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How Comms Pros Can Protect Mental Health in a Complex World

Mental Health Blog Post 2024

In honor of Mental Health Awareness Month, members of our Zeno Healthy Minds ERG are sharing their diverse experiences and insights on safeguarding mental wellbeing against a backdrop of challenging societal events and conversations that can negatively impact our mental health. 

Limit Exposure: Yasmeen Abed, Account Executive, Corporate Technology 

As communication professionals, we are entrenched in current events and the media landscape on an ongoing basis. This can weigh us down. A recent survey by the American Psychological Association (APA) found that 56% of Americans said “following the news causes them stress.” While important for following the news cycles and latest trends, unlimited exposure can lead to information overload and burnout. It’s important to limit your screen time and to be intentional with what you are consuming and when. 

One way to break down the stigmas surrounding mental health and the stresses surrounding our everyday realities with the news is through storytelling. On a personal level, storytelling as a Palestinian-American has remained a source of empowerment and a form of hearing, learning and sharing the struggles of my parents and grandparents. Through this generational exercise of passing on the oral histories of my community, storytelling has proved to be a supportive method of coping with traumas and anxieties, in a way that transgresses any stigma.  

Prioritize Connection: Makayla Martin, Account Executive, Health & Wellness 

Social connection is a fundamental human need, helping us feel a sense of togetherness, loved and understood, yet many of us feel more isolated than ever before, with roughly 1 in 3 adults reporting feeling lonely regularly according to the Mental Health Foundation and CDC. Loneliness, stemming from various factors like life changes or lack of deeper connection, affects not just mood but mental and physical health.  

In my experience, hybrid work has helped me connect with others. I now seek out office interactions, intentionally meeting new people, forming deeper relationships to help reduce my feelings of isolation and improve my sense of belonging. As an extra layer of support, working with therapists and coaches can provide a safe space to cope and work through life changes and feelings of loneliness.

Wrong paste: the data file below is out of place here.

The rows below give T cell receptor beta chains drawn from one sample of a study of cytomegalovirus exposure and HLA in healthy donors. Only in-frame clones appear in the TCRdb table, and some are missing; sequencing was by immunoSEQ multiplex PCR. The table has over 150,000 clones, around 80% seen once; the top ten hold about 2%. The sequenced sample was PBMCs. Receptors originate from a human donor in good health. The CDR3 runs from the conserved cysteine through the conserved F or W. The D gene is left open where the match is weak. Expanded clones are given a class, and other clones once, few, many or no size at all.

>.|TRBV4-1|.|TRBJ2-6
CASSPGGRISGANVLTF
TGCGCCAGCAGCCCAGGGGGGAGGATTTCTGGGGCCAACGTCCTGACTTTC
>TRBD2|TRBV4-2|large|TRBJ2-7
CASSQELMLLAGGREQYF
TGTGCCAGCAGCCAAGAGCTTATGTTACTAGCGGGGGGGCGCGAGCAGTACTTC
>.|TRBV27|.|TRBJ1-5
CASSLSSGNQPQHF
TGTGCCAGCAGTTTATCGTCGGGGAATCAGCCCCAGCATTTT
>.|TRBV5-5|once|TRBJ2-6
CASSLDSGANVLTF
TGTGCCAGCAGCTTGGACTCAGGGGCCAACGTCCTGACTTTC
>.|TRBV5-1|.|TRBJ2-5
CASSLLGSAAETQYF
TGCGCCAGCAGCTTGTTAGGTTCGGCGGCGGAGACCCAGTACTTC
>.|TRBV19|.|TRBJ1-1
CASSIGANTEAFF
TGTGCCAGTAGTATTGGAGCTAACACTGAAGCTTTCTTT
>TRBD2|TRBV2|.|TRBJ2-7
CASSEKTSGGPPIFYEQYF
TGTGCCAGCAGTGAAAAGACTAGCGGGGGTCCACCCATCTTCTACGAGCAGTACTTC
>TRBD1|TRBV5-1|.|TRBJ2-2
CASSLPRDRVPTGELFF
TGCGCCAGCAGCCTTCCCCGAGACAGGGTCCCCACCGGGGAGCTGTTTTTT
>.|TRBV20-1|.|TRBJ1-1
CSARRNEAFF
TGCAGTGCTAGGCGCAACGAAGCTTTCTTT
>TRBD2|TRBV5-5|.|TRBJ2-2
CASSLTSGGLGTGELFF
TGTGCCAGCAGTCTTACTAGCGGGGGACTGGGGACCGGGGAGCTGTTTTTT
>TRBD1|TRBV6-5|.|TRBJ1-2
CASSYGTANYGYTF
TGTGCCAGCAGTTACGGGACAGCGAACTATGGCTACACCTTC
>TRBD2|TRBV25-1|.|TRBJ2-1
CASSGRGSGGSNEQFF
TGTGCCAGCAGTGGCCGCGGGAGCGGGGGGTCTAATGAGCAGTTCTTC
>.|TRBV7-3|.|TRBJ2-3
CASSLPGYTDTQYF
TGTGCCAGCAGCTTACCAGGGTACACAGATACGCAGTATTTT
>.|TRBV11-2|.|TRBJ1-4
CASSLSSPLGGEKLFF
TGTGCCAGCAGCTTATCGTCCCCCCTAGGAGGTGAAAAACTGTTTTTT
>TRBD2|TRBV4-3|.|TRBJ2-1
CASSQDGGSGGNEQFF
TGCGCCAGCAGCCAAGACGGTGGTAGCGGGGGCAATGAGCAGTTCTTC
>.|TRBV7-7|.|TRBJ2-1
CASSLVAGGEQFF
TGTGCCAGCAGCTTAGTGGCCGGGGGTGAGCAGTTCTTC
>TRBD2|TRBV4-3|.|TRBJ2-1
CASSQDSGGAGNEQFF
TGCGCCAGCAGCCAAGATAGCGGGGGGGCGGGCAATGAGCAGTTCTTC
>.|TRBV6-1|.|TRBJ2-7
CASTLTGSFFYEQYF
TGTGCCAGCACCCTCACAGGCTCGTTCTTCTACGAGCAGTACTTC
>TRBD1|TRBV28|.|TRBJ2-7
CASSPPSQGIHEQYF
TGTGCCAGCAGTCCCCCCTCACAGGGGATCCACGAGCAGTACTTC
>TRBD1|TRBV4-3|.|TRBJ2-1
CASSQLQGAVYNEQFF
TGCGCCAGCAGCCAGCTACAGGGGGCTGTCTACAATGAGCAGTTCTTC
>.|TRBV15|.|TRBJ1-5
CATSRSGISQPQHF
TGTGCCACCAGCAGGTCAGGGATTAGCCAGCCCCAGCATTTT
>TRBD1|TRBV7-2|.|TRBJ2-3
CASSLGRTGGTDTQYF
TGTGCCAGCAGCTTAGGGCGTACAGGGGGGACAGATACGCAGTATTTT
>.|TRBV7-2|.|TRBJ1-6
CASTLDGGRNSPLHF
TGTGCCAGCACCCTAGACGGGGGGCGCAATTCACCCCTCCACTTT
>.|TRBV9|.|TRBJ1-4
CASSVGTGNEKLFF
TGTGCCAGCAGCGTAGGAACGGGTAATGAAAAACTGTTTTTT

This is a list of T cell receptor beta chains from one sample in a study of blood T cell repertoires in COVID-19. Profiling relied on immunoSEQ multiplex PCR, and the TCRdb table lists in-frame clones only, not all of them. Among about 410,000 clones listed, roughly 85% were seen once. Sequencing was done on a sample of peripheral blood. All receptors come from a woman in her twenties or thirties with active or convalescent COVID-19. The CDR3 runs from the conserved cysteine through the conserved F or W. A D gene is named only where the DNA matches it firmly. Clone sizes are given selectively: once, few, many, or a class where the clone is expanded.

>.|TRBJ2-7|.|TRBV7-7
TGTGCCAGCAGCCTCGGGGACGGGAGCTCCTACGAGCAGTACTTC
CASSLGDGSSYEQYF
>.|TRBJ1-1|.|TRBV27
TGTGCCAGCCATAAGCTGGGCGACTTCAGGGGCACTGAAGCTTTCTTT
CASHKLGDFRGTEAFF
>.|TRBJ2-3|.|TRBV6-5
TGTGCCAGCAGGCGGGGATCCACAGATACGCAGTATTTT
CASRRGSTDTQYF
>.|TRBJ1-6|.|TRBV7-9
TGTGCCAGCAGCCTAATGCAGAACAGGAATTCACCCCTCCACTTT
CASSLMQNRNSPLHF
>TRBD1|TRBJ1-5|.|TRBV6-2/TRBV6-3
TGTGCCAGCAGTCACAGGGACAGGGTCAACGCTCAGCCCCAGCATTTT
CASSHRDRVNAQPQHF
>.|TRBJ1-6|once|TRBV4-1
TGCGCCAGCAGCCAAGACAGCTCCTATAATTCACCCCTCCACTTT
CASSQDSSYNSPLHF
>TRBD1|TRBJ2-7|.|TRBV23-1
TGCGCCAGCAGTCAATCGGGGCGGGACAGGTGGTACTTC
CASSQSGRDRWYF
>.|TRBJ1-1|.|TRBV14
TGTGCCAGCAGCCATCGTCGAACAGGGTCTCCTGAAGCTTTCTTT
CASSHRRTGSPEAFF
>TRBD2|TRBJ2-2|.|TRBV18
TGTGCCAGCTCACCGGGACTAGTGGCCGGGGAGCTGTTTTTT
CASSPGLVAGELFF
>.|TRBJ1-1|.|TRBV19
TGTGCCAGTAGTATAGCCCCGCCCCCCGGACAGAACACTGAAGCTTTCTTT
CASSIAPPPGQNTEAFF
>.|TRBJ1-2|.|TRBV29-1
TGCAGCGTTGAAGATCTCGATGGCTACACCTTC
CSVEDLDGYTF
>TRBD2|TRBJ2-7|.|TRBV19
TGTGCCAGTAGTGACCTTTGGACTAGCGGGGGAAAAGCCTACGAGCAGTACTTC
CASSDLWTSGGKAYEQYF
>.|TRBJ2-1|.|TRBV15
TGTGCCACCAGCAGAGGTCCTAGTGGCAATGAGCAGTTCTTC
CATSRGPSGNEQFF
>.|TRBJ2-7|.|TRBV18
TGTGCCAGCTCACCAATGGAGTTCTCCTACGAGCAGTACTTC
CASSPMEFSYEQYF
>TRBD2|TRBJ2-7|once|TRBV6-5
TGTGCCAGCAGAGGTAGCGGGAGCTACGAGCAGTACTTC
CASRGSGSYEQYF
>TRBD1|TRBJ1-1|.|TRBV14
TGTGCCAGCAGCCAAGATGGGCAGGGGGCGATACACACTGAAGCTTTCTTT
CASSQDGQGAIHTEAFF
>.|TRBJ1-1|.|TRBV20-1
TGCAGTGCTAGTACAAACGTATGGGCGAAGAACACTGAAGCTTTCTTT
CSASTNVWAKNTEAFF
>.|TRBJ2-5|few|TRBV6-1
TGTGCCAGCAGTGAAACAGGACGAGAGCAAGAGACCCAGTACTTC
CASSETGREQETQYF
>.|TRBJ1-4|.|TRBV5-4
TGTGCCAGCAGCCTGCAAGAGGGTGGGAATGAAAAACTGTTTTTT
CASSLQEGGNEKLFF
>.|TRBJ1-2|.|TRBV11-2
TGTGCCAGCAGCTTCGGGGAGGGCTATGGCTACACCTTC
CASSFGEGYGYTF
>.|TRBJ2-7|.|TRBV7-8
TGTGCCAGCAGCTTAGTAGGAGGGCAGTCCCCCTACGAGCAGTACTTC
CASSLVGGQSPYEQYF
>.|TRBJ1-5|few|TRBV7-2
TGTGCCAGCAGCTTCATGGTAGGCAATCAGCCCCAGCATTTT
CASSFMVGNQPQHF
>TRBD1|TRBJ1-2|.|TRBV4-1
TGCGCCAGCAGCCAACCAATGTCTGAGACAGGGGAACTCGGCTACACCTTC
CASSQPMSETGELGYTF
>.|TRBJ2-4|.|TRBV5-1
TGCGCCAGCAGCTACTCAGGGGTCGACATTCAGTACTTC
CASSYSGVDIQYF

Set Boundaries: Allison Pierce, Account Supervisor, Corporate Affairs   

We are constantly answering email/Teams chats, taking meetings with clients, calling reporters, etc. during the workday and occasionally after hours. This “go” mentality can quickly lead to burnout.  

I’ve learned that I need to set healthy boundaries at work and outside of work. Our work is important, but it does not define us. Tips and resources like having a separate work phone, blocking time in my workday for therapy, using Viva insights to book “focus time” to get work done between meetings and regularly taking mental health days have all been instrumental for me in preventing burnout.  

Foster a Support Network: Kelli Hayes, DE&I Engagement Manager  

As a Black woman working in the DE&I space, I bring a unique perspective to discussions surrounding mental health and its social drivers. Our job demands can be relentless and expectations high, so learning to maintain a balance is important by cultivating skills like stress management and effective communication. You can ask trusted colleagues, mentors, and mental health professionals for support if that feels right to you. Platforms like also offer resources and networking.  

Recognizing the unique intersections of our identities and experience empowers us to foster a healthier, more inclusive environment. Embracing negative thoughts and feelings while acknowledging that not every battle is ours alone to bear is part of the journey towards resilience in metal health and societal change.